Submit yourselves for the Lord's sake to every human institution, whether to a king as the one in authority, or to governors as sent by him for the punishment of evildoers and the praise of those who do right. For such is the will of God that by doing right you may silence the ignorance of foolish men. Act as free men, and do not use your freedom as a covering for evil, but use it as bondslaves of God. Honor all people, love the brotherhood, fear God, honor the king. Servants, be submissive to your masters with all respect, not only to those who are good and gentle, but also to those who are unreasonable. For this finds favor, if for the sake of conscience toward God a person bears up under sorrows when suffering unjustly. For what credit is there if, when you sin and are harshly treated, you endure it with patience? But if when you do what is right and suffer for it you patiently endure it, this finds favor with God.
(1 Peter 2:14-20, NASB)

Oh, today’s verses can be really controversial. Submission to “every human institution.” That can be hard. Really hard. But that’s what we’re commanded to do; it is the “will of God.” And why? Because by honoring and submitting to authority, we represent Christ.

And then we’re commanded to “be submissive to [our] masters.” Peter used terms that would have been familiar to his immediate audience, but we who are working for someone else need to respect and submit to our employers, even if our employer is “unreasonable.” Ah, this is convicting. Peter knew what we’d be thinking centuries later: Sure, I can submit and respect my boss if he’s good to me, but when he’s unreasonable? Not a chance.

However, we’re not given that “out.” We need to honor our employers no matter what. And why? Not only do we represent Christ by “patiently enduring” harsh or unfair treatment, but we also please our Father. Our behavior “finds favor with God.”

It’s not easy. We live in a society of fallen heroes, corrupt politicians, uncaring bosses. We work hard and try to live as Christ would, and then we see evil win out—or so it seems.

Just remember:
• We're to work as unto God, not men (Col. 3:23).
• And most importantly, our ultimate Authority has already won the war (John 16:33).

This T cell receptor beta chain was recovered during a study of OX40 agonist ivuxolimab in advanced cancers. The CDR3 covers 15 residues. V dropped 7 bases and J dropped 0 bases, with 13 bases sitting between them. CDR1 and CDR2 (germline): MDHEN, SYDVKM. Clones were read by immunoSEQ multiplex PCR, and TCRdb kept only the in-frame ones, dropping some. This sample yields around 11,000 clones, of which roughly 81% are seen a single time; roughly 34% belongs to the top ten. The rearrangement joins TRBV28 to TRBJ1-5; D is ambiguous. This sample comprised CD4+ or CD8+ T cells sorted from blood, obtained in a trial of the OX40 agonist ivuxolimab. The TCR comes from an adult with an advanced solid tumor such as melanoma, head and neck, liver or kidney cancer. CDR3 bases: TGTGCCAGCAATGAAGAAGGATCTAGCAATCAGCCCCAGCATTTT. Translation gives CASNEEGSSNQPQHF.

Saturday, December 17, 2011

Excellent Behavior (1 Peter 2:11-12)

Beloved, I urge you as aliens and strangers to abstain from fleshly lusts which wage war against the soul. Keep your behavior excellent among the Gentiles, so that in the thing in which they slander you as evildoers, they may because of your good deeds, as they observe them, glorify God in the day of visitation.
(1 Peter 2:11-12, NASB)

I’ve been listening to podcasts of sermons by Andy Stanley. And he’s been speaking of how the church of Christ should be an excellent example to the world.

And so we should be. We should be so generous to help the “least of these” that the world takes notice (Matt. 25:31-46). We should live honestly and morally. We should show love to all people, neighbors and enemies alike (Mark 12:31; Matt. 5:44). We should speak only those things that are good and true and pure (Phil. 4:8).

Even if someone isn't sure about the whole Christianity thing, they should be impressed or inspired or intrigued by our actions.

They shouldn’t, as they often do, think that we’re hypocrites. That we say one thing (like loving neighbors and enemies) and do the opposite (like hating a particular group because of their race). Or condemning a particular group because of their lifestyle.

We really need to be looking at the logs in our own eyes instead of the specks in the eyes of others (Matt: 7:4-5). We really do need to look out for the needs of others. I’ve heard Andy say this before: If all of us who call themselves Christ-followers gave just the ten percent that’s mentioned in the Bible, we could wipe out world hunger and many diseases. (See Gen. 14:19-20; Heb. 7:2-6.) And if we gave generously from our abundant blessings, we could wipe out poverty.

Instead, we hoard what we have. We buy McMansions and the latest automobile. We upgrade our electronics even though what we already have works well. We throw tons of food away. And we totally freak out when the stock market tanks.

I’m as guilty as the next guy … And I’m feeling particularly convicted.

What do I do—what do you do—that looks “excellent” to unbelievers? What do I do—what do you do—that makes unbelievers wonder: What is different about her—in a very good way?

Friday, December 16, 2011

Our Merciful God (1 Peter 2:9-10)

But you are A CHOSEN RACE, A royal PRIESTHOOD, A HOLY NATION, A PEOPLE FOR God's OWN POSSESSION, so that you may proclaim the excellencies of Him who has called you out of darkness into His marvelous light; for you once were NOT A PEOPLE, but now you are THE PEOPLE OF GOD; you had NOT RECEIVED MERCY, but now you have RECEIVED MERCY.